Easy on the Dollar Menu! Here are 10 healthy foods that any healthy diet can afford.
The first step to a healthy, fit bod: Removing processed foods from your fridge and future shopping excursions! For those of you who missed my last article, here’s a quick recap: Trans Fat (aka partially hydrogenated oils) are in foods you’d never expect like Jif peanut butter, Saltines, Cocoa Pebbles, Ritz and Ramen noodles (I could kick myself for the number of those I consumed in college) – and they’ll increase your risk of getting heart disease and cancer.
Chances are if you’re a teenager or 20 something, those diseases are so not on your radar – so instead, know that sugar-packed processed foods will do NADA for your energy levels, concentration, speed, strength, or six-pack (yeah… that last one hit home, huh!). Instead they’ll cause your blood sugar to spike…and eventually cause a crash that no energy drink can save you from.
So now we’re on the same page and can agree that crappy foods like chips and Froot Loops need to make moves out of your diet. Right? Right. But you totally wanna tell me to shut it, cause it’s impossible to eat well being a student on a budget, especially when you’re limited to the campus mini-mart or local Piggly Wiggly. Well not anymore suckaas! Now you have this spectacular Top 10 List of inexpensive, super healthy foods that are available pretty much anywhere you might shop!
1. Oatmeal (Refresh on the differences between steel cut, old-fashioned and quick oats)
Try it: For breakfast- made with milk, cinnamon and fresh fruit.
Nutrition per serving: 1/2c uncooked (1 cup cooked) provides 150 calories, 6g protein and 4g fiber.
Cost per serving: ~17 cents per serving. A 42oz can of quick or old fashioned oats costs around $5 and has about 30 servings.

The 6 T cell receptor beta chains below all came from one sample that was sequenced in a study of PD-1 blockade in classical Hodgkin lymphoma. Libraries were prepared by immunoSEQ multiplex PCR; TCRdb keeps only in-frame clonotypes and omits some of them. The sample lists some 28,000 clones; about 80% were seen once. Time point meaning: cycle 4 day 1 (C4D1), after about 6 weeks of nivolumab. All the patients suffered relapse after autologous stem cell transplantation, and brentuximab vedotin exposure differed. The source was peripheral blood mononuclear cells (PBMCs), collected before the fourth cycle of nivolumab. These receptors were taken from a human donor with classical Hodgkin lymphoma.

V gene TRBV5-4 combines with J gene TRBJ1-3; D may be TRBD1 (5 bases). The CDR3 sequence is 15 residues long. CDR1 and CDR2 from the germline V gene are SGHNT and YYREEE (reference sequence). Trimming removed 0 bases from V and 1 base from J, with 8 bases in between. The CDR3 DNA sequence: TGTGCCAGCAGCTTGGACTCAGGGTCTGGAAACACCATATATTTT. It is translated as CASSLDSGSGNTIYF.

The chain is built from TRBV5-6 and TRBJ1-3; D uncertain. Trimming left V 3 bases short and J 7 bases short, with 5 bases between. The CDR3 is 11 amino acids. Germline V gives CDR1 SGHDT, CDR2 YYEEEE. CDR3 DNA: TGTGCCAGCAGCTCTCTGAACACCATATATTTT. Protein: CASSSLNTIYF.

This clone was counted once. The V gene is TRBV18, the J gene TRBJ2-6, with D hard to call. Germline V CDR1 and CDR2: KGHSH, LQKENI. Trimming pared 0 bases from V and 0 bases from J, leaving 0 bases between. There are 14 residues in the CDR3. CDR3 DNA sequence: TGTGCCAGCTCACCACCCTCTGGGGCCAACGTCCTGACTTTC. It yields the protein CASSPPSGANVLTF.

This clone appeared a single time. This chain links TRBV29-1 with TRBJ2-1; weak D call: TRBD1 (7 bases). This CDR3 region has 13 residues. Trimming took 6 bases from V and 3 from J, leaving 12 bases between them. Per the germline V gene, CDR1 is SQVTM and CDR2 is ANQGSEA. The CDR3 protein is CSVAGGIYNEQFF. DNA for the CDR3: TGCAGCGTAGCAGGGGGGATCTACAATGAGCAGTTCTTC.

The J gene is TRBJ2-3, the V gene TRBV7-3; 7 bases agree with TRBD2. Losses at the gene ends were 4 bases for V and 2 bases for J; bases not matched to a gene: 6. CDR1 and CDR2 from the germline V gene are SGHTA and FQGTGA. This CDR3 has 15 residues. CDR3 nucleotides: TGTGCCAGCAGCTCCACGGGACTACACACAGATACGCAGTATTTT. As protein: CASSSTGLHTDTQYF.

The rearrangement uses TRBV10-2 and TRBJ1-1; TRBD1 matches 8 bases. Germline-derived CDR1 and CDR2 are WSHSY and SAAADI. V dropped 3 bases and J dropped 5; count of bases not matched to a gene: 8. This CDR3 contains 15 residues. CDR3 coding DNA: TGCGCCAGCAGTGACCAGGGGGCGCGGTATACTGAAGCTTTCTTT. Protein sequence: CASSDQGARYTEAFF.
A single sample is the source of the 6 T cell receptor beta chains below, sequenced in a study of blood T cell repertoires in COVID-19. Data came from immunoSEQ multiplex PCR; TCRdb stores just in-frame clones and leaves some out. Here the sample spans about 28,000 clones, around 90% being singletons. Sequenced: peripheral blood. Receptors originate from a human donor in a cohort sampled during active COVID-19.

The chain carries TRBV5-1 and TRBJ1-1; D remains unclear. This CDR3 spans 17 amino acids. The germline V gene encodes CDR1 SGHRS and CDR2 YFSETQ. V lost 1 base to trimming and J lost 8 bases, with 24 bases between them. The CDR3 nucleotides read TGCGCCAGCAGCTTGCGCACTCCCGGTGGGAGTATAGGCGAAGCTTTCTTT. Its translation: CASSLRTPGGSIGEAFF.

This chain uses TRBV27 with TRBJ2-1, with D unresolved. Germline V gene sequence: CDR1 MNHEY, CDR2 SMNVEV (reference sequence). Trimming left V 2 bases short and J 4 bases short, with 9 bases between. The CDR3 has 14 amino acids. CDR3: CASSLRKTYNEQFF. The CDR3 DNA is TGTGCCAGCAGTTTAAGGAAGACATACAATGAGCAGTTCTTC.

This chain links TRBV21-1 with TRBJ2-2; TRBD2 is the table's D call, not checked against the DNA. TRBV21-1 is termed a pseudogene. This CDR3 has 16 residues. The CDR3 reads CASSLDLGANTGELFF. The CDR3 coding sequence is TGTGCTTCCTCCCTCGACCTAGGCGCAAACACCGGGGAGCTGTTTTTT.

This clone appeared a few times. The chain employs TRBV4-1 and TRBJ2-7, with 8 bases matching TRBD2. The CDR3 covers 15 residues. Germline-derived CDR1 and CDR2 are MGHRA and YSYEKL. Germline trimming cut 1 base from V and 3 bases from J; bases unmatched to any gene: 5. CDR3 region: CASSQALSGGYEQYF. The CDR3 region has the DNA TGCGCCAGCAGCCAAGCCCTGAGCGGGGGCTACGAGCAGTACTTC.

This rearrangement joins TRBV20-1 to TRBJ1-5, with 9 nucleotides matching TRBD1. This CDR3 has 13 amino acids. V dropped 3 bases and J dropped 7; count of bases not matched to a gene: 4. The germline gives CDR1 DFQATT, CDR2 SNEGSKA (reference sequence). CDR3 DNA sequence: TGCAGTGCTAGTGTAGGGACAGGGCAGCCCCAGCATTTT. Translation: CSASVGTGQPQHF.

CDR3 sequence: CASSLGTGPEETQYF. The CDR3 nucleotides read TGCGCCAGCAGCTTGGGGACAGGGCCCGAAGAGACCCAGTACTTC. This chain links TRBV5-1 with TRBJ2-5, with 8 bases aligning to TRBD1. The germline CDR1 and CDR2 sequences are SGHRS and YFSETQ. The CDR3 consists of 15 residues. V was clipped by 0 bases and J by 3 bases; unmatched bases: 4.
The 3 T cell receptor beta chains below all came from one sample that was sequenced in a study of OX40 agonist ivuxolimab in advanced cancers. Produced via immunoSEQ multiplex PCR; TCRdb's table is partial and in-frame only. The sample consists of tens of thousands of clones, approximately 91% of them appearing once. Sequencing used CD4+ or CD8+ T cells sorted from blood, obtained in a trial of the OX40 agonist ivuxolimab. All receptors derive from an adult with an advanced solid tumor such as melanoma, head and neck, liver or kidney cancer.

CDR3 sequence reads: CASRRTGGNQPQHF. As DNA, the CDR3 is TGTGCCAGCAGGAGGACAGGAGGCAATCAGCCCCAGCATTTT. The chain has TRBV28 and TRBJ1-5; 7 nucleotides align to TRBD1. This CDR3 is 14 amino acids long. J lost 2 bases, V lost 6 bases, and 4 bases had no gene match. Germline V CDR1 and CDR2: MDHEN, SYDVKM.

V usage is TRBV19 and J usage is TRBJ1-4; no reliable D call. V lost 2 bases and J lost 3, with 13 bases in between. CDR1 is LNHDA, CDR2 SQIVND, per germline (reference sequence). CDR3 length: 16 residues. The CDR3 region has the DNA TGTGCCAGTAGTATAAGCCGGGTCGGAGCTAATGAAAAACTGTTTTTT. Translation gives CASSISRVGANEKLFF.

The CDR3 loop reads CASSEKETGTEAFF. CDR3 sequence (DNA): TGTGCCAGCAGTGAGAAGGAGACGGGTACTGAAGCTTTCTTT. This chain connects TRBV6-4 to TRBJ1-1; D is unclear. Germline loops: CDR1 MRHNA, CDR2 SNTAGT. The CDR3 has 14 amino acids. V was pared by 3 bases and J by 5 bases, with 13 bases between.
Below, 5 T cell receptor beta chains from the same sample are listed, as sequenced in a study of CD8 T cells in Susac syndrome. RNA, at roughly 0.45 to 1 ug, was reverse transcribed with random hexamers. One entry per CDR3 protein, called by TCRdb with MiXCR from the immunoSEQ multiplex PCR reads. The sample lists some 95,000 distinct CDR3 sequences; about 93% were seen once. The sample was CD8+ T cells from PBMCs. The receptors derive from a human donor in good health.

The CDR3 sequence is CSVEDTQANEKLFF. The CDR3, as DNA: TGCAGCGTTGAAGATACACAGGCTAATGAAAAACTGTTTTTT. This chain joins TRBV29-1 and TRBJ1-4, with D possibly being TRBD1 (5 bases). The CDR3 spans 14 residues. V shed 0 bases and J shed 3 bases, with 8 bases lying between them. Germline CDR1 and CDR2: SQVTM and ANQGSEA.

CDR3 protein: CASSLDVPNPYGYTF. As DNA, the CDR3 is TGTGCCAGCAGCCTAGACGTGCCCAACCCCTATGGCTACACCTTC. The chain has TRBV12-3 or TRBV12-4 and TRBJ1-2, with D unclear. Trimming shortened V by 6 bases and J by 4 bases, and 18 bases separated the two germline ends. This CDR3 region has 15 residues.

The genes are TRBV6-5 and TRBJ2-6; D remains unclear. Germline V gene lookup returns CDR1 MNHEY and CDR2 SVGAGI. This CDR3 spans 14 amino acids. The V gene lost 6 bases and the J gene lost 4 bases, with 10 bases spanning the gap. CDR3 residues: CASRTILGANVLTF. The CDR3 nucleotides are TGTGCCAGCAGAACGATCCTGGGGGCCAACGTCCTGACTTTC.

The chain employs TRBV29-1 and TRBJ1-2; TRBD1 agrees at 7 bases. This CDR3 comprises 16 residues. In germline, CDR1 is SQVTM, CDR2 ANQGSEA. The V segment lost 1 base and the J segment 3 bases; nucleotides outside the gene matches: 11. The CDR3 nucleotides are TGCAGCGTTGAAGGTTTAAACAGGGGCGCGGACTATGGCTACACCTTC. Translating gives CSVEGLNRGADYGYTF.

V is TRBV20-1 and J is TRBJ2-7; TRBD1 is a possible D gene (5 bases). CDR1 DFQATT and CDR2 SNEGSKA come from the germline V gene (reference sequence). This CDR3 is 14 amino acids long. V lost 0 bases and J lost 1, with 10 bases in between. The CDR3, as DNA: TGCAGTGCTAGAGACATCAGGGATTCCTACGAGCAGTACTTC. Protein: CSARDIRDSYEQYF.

Why it’s good for you: Oatmeal is a great source of fiber, which can help lower cholesterol, has cancer-fighting properties and will keep you full until your next meal. Want another fun fact? It helps to stabilize your blood sugar.
2. Brown Rice
Try it: As a side dish for lunch or dinner to chicken/beans, stir fry, salads…
Nutrition per serving size: 1 cup cooked has 215 calories, 5g protein and 4g fiber.
Cost per serving: ~15 cent. A 2lb bag costs around $3.00, and has 20 servings.
Why it’s good for you: Brown rice is a good source of fiber, which prevents disease and helps lower cholesterol just like in oatmeal. It also provides way more nutrients - including cancer preventative antioxidants - then after it gets processed into white rice.
Try it: As a quick snack, in a salad, with peanut butter or cottage cheese.
Nutrition per serving: 1 large apple has 117 calories and 5 grams fiber.
Cost per serving: ~75 cents. Depending on the type, apples sell for around $2.25 per pound (about 3 pretty decent sized apples).
Why it’s good for you: You know the old saying, an apple a day keeps the doctor away! Apples are high in antioxidants that prevent inflammation and heart disease. Plus the skin is a great source of fiber, which slows your digestion and helps to keep you full for longer.
Try it: For snacks, dipping in hummus or lowfat veggie dip, steaming for a side dish, in soups and salads.
Nutrition per serving: 1/2 cup (2 oz) provides 27 calories, 2 grams of fiber
Cost per serving: 19 cents. A 1lb bag costs about $1 and has 8 servings
Why it’s good for you: Um, because it was Bugs Bunny’s favorite food? But really, carrots provide a great amount of vitamin A – which is great for your vision!
5. Frozen Broccoli (The freezer aisle is great for fruits and veggies you don’t eat very often, but avoid ones with added sauces, condiments, sugar or salt)
Try it: As an addition to any main course, steamed as a side dish, tossed in a stir fry or salad.